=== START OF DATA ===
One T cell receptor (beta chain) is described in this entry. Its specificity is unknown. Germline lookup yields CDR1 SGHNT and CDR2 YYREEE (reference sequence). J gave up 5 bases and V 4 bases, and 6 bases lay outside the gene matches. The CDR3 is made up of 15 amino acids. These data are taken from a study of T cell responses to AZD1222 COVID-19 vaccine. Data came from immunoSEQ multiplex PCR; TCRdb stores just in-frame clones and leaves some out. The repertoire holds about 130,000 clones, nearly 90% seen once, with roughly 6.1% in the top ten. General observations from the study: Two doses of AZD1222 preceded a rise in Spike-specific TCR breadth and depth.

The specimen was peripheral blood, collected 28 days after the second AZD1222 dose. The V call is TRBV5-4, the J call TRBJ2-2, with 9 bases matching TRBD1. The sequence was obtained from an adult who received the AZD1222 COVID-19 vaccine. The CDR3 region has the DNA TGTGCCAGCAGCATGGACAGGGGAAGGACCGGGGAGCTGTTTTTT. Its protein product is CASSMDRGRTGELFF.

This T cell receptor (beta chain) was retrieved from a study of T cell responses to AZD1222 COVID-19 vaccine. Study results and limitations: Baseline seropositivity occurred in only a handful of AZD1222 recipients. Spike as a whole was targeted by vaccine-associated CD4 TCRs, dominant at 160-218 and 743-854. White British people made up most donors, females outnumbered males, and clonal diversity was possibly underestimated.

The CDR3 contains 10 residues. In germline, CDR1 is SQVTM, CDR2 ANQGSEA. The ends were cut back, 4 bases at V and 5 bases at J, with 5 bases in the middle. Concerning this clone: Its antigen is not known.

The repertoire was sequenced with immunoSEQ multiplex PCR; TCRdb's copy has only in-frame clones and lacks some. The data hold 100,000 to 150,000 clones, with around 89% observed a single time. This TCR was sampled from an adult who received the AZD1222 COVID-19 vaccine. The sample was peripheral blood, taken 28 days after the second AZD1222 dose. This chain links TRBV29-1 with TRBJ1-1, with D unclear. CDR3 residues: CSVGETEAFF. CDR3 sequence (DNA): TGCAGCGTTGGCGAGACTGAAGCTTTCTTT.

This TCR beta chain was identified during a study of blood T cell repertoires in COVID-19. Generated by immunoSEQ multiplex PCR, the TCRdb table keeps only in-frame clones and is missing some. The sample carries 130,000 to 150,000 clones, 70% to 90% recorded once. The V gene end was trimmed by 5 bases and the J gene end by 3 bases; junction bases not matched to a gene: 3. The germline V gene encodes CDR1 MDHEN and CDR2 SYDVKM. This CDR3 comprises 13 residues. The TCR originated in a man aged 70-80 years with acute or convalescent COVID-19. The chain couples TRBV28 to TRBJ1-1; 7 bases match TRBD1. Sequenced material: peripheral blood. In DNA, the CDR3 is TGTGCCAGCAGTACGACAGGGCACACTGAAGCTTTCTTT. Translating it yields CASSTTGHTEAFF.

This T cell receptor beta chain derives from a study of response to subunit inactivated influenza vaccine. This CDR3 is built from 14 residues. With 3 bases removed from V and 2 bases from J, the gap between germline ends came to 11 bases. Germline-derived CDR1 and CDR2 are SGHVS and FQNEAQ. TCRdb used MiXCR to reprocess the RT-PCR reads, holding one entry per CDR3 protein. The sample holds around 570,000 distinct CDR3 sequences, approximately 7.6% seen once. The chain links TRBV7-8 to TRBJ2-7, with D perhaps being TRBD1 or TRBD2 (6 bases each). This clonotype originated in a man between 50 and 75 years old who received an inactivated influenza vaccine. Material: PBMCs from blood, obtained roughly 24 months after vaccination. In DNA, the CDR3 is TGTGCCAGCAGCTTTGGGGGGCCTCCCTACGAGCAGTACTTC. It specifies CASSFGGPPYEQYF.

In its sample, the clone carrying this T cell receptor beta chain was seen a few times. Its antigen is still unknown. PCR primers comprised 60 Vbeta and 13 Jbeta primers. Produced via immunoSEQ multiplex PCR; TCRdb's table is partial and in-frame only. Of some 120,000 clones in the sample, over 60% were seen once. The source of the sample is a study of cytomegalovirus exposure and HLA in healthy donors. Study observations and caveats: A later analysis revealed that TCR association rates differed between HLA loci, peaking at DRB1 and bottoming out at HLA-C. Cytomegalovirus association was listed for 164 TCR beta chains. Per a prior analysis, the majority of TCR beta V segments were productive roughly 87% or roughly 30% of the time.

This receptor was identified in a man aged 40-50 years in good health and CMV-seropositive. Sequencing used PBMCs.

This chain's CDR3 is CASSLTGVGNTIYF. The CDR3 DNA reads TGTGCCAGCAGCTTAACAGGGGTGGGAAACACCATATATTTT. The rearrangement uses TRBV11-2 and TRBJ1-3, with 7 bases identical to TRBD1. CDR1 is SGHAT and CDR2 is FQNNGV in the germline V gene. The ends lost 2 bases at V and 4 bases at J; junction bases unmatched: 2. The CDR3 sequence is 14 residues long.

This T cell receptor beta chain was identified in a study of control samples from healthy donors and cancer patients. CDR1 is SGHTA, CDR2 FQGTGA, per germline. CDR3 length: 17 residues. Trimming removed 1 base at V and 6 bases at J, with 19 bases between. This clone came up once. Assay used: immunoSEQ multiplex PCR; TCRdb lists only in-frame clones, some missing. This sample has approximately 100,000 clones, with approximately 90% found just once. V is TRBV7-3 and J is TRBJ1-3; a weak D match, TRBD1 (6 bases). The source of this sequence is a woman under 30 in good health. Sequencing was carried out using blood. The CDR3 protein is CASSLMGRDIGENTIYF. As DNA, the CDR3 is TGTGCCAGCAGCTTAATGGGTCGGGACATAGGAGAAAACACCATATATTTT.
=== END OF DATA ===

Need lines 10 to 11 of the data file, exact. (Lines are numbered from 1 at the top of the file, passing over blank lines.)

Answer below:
This chain's CDR3 is CASSLTGVGNTIYF. The CDR3 DNA reads TGTGCCAGCAGCTTAACAGGGGTGGGAAACACCATATATTTT. The rearrangement uses TRBV11-2 and TRBJ1-3, with 7 bases identical to TRBD1. CDR1 is SGHAT and CDR2 is FQNNGV in the germline V gene. The ends lost 2 bases at V and 4 bases at J; junction bases unmatched: 2. The CDR3 sequence is 14 residues long.

This T cell receptor beta chain was identified in a study of control samples from healthy donors and cancer patients. CDR1 is SGHTA, CDR2 FQGTGA, per germline. CDR3 length: 17 residues. Trimming removed 1 base at V and 6 bases at J, with 19 bases between. This clone came up once. Assay used: immunoSEQ multiplex PCR; TCRdb lists only in-frame clones, some missing. This sample has approximately 100,000 clones, with approximately 90% found just once. V is TRBV7-3 and J is TRBJ1-3; a weak D match, TRBD1 (6 bases). The source of this sequence is a woman under 30 in good health. Sequencing was carried out using blood. The CDR3 protein is CASSLMGRDIGENTIYF. As DNA, the CDR3 is TGTGCCAGCAGCTTAATGGGTCGGGACATAGGAGAAAACACCATATATTTT.